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Keynote for iPad: Getting the Type Right

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In this chapter, you’ll learn how to enter text on slides, style that text as you wish, change the alignment and spacing of text, work with indents on slides, save time when you’re setting text styles, and avoid embarrassing spelling errors.
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In general, I think that you should write your presentation before you ever start working with Keynote. Even writing your topics for each slide on a piece of paper first will help. Focusing on your presentation’s text, rather than the text on your individual slides, will lead you to create better presentations.

But sooner or later, you will need to work with the text on your slides, and that’s what this chapter is all about. For this chapter, at least, I’ll assume that you’ll be entering text directly onto slides.

Keynote showcases iOS’s superior text handling, layout, and display abilities, and you’ve got good control over the appearance and style of text within Keynote.

In this chapter, you’ll learn how to enter text on slides, style that text as you wish, change the alignment and spacing of text, work with indents on slides, save time when you’re setting text styles, and avoid embarrassing spelling errors.

Adding Title and Body Text

The first slide in your presentation is by default the Title, Subtitle, & Photo slide (though you can delete and replace it if you want), which contains three pieces of information: the title of the presentation; a subtitle, where you put your name and company affiliation; and a photo placeholder, to illustrate the overall topic of your presentation red-circle-a.jpg.

In Keynote, all text must be in text boxes. A text box defines the boundaries of the text. If you have more text than the text box can contain (which depends on the size of the text box and the size and style of the text within the box), Keynote first shrinks the text size, trying to make the extra text fit. If you persist in adding text to the text box, text will be cut off, and Keynote will display a plus icon at the bottom of the text box to let you know that you are missing some text. Text automatically wraps inside text boxes.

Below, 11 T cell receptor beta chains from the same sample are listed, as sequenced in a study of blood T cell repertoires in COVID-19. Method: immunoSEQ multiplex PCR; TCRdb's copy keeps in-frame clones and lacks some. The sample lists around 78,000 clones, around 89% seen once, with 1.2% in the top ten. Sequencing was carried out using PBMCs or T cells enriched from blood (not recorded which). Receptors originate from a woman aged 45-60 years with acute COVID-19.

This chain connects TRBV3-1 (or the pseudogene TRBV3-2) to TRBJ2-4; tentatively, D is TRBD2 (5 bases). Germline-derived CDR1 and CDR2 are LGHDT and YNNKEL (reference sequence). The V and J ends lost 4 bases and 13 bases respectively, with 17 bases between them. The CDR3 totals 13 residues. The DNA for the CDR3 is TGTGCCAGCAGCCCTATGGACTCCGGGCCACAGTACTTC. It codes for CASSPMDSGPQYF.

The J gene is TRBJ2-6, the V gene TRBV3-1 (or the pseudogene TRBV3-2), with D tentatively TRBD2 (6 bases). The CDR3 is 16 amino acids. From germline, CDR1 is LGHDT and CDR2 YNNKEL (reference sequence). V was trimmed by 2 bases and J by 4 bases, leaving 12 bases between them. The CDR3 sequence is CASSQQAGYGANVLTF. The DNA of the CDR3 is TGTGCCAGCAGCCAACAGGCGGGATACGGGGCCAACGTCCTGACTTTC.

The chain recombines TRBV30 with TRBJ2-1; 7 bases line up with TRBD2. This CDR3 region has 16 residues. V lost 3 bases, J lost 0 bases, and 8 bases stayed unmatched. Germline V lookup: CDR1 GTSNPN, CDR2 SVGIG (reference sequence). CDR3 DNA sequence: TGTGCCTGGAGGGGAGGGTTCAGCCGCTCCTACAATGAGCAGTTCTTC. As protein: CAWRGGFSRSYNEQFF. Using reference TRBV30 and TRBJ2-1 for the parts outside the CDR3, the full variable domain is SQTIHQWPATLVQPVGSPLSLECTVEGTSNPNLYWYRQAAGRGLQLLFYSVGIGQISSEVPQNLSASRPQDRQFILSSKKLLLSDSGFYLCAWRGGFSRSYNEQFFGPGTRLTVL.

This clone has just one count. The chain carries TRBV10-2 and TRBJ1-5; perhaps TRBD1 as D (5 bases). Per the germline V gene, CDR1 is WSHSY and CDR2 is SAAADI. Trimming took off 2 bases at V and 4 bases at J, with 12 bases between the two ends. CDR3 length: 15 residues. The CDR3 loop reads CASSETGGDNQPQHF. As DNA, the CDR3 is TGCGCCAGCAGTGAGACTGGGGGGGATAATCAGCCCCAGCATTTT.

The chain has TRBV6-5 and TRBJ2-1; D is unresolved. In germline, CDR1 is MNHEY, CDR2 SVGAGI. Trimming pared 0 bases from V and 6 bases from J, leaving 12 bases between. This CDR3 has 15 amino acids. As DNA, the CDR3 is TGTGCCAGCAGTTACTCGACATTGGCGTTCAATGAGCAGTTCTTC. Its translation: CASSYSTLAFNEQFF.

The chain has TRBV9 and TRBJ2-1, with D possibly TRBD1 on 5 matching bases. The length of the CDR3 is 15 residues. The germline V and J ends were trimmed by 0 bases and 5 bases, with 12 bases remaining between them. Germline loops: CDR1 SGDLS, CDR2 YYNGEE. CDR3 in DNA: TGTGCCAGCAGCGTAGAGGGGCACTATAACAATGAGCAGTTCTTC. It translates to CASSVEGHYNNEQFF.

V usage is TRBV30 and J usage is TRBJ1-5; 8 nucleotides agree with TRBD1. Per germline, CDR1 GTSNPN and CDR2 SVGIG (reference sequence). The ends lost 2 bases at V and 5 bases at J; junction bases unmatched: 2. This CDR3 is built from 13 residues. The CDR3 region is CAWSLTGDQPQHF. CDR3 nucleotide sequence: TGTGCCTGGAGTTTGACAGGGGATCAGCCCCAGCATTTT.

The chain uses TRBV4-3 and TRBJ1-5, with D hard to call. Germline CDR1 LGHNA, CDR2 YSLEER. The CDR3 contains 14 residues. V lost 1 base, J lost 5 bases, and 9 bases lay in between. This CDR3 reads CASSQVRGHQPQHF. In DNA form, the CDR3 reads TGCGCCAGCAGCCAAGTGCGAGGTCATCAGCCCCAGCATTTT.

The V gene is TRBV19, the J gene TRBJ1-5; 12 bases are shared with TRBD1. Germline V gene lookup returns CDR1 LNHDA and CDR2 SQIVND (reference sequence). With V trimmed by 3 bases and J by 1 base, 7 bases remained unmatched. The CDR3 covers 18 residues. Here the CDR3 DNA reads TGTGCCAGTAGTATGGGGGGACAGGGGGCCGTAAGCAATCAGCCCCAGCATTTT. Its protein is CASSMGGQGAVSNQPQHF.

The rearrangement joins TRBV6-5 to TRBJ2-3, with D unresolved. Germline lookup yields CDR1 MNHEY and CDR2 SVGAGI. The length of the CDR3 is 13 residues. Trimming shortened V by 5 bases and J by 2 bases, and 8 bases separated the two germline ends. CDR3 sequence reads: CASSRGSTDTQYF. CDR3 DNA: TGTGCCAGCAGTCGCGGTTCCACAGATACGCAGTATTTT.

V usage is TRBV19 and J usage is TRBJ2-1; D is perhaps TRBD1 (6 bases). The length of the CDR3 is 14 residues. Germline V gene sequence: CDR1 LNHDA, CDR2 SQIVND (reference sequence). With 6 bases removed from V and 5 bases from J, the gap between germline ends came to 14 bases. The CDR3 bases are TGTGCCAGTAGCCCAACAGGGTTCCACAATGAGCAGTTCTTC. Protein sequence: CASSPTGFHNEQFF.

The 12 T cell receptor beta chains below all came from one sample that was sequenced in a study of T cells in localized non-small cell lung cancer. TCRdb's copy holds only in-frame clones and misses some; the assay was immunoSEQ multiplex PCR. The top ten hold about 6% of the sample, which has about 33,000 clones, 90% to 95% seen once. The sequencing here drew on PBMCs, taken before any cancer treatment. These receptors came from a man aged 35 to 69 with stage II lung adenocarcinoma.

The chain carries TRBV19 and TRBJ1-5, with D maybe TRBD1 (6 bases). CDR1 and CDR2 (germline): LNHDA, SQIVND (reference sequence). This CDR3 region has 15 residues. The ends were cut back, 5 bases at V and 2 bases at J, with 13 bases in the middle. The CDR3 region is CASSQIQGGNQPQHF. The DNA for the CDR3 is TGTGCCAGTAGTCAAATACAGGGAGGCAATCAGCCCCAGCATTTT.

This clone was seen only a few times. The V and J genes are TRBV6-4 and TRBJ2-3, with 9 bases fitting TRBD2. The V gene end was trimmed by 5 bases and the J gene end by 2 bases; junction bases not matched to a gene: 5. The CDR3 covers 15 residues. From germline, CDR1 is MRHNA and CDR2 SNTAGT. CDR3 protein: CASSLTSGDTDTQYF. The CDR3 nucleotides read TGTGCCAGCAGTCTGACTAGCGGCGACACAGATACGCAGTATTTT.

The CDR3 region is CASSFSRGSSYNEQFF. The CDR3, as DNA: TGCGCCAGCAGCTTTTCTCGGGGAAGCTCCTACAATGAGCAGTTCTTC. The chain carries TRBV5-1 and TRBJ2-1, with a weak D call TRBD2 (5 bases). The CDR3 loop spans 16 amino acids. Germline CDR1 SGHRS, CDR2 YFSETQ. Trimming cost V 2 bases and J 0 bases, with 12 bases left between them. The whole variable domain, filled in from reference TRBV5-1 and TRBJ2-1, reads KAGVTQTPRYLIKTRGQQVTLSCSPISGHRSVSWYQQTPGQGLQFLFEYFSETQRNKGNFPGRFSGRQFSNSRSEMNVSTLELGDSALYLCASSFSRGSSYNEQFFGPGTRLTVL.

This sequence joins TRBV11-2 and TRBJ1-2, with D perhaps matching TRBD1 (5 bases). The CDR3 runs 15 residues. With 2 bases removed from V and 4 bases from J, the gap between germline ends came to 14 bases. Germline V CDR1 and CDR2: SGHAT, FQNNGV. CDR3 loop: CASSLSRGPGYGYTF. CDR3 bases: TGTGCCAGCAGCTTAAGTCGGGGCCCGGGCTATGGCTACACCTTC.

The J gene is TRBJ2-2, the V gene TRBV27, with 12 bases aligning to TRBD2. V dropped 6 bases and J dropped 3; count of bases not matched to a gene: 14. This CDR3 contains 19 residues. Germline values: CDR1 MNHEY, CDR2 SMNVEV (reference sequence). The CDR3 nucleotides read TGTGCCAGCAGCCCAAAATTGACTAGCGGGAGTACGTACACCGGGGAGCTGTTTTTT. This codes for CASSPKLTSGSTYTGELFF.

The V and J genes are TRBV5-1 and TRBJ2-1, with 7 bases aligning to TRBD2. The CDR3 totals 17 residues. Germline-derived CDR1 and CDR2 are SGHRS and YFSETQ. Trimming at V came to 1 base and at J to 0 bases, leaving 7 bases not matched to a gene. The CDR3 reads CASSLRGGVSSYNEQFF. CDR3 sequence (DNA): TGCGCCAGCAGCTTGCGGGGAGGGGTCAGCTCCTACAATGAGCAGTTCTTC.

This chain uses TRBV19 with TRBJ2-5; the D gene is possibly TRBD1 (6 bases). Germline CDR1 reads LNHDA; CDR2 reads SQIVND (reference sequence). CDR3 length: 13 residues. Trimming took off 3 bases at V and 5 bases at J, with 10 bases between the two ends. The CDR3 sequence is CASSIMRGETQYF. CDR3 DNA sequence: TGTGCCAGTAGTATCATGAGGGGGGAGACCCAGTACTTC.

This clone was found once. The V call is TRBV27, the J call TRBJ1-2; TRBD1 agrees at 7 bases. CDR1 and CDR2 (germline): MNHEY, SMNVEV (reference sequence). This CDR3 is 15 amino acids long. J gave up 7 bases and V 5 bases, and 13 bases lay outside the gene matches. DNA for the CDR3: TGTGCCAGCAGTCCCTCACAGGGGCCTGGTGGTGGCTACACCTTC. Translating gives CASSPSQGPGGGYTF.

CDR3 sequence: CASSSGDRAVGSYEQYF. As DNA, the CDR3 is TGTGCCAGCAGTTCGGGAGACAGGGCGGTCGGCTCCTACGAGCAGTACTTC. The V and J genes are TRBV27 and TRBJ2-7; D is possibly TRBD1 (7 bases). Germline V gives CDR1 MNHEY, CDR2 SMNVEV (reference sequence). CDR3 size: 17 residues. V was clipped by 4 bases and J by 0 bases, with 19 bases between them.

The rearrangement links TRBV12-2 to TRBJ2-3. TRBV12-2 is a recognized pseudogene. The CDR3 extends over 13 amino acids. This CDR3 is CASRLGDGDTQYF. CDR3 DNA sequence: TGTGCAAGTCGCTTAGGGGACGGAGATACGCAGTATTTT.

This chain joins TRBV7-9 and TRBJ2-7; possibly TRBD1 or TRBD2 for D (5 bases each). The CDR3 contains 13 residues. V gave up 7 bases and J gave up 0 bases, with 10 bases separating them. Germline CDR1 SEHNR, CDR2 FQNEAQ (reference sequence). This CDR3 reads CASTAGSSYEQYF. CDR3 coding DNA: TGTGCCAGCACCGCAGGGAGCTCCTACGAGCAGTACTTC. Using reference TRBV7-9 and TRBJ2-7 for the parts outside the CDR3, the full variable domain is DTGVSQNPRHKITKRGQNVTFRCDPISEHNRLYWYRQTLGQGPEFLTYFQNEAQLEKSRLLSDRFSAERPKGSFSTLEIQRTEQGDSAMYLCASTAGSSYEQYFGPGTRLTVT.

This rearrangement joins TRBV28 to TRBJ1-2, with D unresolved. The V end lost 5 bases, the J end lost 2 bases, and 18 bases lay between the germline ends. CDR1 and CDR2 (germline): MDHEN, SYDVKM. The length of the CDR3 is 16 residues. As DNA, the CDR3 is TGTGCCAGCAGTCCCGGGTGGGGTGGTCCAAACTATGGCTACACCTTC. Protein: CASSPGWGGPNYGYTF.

Most of the time, you’ll use the text boxes provided on the slide layout that you have chosen for your slide, but you can also add your own text boxes to a particular slide, as discussed in the next section.

To add title and body text:

  1. Create a new presentation file, and apply a theme from the “Choose a Theme” view.

    Keynote creates a new slide based on the Title, Subtitle, & Photo slide layout. The new slide will contain placeholder text for its text boxes, which say, “Double-tap to edit,” as shown in gray-circle-a.jpg.

  2. Double-tap in the title box, which usually contains larger sized text than the subtitle.

    An insertion point will begin blinking in the title box.

  3. Type in your title using the on-screen keyboard, or, if you have one, an external keyboard.
  4. When you’re done entering the title, tap outside the title box to deselect it, or double-tap in the subtitle box to begin entering your subtitle.

    You’ll know Keynote’s ready for you to enter text in the subtitle box when you see the insertion point blinking in that box.

  5. Type in your subtitle red-circle-b.jpg.
  6. Tap outside the subtitle box to deselect it.
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